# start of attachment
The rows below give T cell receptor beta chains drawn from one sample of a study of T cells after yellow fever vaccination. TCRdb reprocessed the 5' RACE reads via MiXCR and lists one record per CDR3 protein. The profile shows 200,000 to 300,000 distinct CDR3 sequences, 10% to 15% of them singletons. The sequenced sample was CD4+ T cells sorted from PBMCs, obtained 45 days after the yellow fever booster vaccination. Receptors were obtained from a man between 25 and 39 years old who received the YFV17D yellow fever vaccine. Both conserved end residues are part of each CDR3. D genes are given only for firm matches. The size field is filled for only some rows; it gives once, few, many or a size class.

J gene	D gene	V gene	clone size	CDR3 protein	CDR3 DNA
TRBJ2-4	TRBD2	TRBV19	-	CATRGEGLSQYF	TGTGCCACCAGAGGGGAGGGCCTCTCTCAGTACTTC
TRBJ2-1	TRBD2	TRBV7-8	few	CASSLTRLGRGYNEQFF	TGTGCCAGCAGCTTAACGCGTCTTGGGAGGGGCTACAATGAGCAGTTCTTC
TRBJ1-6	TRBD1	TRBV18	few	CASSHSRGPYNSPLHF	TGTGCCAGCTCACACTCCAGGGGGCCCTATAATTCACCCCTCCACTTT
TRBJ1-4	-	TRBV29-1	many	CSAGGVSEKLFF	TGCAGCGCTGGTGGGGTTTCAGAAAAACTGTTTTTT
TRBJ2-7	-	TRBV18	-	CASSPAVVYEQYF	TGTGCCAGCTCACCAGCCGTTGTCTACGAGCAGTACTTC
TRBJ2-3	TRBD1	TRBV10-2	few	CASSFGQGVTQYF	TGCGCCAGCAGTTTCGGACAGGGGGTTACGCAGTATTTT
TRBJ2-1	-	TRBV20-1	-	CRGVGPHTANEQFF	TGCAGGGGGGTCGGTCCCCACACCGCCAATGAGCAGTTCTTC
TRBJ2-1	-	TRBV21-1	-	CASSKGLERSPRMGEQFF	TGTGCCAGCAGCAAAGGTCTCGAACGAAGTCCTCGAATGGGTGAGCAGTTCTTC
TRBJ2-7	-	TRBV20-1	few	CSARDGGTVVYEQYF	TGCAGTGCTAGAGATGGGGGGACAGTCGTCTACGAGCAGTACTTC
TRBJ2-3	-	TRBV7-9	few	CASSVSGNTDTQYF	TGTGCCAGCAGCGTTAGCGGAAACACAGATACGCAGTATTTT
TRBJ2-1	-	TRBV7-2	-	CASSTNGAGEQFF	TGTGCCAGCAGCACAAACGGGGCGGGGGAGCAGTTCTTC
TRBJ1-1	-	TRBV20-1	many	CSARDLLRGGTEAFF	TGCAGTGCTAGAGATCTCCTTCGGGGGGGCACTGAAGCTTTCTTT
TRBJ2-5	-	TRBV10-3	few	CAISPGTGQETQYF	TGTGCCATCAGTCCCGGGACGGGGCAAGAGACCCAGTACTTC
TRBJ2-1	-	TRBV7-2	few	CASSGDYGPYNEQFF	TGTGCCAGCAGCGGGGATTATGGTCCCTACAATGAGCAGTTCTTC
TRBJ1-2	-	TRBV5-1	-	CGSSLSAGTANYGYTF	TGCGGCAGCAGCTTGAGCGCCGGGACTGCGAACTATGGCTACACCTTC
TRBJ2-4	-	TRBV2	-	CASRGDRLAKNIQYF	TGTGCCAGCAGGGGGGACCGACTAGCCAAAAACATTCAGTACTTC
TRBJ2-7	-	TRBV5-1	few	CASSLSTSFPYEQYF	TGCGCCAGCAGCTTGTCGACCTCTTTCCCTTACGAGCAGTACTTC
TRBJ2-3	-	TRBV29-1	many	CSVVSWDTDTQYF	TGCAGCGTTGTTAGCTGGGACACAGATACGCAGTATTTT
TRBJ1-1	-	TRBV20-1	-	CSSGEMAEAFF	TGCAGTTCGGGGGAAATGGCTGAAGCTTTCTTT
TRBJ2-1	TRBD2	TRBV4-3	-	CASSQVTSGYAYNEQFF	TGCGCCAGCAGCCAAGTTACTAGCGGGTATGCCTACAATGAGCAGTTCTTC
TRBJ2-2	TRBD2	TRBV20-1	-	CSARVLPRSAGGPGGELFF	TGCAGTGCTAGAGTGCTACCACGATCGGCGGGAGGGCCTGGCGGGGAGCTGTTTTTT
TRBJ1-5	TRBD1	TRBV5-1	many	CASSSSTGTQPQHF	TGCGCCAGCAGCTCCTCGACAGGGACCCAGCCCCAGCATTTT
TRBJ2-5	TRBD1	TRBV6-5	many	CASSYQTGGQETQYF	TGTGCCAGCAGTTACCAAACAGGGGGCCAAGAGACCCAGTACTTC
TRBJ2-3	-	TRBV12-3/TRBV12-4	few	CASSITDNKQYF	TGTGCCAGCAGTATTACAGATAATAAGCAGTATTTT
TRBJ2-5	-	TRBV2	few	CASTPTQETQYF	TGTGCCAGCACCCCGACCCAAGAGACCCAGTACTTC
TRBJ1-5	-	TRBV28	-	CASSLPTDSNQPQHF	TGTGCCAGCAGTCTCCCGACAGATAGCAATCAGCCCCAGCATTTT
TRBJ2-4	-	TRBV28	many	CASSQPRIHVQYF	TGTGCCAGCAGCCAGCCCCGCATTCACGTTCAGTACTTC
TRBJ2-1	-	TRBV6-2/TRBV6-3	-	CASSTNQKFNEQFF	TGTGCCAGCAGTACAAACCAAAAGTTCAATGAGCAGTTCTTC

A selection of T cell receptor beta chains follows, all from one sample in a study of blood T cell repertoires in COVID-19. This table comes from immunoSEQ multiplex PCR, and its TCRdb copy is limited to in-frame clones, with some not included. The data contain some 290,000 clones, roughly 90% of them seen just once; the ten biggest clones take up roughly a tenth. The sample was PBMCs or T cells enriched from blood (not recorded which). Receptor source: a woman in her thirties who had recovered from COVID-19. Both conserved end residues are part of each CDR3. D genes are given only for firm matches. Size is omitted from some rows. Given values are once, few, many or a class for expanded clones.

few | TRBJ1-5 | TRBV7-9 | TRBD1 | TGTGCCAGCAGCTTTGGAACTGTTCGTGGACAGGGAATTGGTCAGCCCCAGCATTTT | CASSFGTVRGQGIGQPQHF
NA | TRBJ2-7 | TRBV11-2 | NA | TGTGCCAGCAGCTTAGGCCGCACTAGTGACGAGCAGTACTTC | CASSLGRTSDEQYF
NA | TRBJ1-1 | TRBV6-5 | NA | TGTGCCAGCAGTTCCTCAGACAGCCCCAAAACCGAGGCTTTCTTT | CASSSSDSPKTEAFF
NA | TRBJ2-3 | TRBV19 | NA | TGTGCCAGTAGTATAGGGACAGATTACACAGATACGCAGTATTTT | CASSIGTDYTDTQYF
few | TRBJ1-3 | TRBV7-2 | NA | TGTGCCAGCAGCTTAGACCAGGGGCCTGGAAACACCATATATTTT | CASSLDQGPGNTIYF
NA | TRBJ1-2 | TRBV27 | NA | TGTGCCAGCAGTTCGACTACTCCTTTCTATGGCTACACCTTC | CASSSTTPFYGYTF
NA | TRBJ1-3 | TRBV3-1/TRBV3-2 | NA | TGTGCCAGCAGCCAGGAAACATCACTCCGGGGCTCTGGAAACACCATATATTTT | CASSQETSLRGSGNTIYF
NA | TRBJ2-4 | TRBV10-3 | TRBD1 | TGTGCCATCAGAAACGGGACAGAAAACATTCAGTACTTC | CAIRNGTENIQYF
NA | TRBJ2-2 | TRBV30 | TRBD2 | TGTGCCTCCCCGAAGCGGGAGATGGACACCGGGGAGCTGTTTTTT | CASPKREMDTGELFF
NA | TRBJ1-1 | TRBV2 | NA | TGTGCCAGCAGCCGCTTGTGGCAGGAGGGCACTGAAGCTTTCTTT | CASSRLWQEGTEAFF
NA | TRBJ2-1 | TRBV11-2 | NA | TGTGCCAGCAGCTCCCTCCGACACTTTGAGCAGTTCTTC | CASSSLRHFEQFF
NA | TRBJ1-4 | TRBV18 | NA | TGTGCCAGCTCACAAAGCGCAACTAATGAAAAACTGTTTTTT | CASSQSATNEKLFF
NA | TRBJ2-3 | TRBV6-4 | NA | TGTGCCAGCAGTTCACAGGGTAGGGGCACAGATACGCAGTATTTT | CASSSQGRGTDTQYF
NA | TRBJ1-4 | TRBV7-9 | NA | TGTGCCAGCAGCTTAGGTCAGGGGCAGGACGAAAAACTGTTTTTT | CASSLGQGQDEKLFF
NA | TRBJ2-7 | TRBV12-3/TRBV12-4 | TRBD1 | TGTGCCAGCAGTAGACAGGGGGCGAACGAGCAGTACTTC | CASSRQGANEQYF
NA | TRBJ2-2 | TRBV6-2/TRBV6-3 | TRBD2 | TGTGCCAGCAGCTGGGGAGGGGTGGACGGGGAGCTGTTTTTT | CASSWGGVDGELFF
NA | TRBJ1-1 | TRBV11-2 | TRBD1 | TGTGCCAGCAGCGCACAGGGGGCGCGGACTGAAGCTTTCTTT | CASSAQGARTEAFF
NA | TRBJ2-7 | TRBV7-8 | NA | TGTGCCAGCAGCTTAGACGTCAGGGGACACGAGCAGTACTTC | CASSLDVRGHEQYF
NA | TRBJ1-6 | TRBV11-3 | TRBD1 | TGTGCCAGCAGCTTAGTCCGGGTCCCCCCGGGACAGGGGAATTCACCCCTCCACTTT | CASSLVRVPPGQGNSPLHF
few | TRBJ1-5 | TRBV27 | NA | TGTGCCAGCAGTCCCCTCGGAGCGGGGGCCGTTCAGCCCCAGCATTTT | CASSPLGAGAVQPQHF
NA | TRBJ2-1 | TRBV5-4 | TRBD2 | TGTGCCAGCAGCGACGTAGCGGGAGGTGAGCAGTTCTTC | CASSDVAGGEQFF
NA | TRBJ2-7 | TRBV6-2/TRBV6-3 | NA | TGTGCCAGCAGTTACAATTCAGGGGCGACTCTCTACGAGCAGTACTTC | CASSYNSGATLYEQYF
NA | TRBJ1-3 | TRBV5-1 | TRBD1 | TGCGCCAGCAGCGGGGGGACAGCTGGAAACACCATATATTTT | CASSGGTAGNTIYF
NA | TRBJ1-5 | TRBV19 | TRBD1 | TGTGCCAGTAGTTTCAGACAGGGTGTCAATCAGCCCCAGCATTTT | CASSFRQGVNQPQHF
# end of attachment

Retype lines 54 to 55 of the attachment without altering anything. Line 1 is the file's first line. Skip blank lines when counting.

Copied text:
NA | TRBJ1-3 | TRBV5-1 | TRBD1 | TGCGCCAGCAGCGGGGGGACAGCTGGAAACACCATATATTTT | CASSGGTAGNTIYF
NA | TRBJ1-5 | TRBV19 | TRBD1 | TGTGCCAGTAGTTTCAGACAGGGTGTCAATCAGCCCCAGCATTTT | CASSFRQGVNQPQHF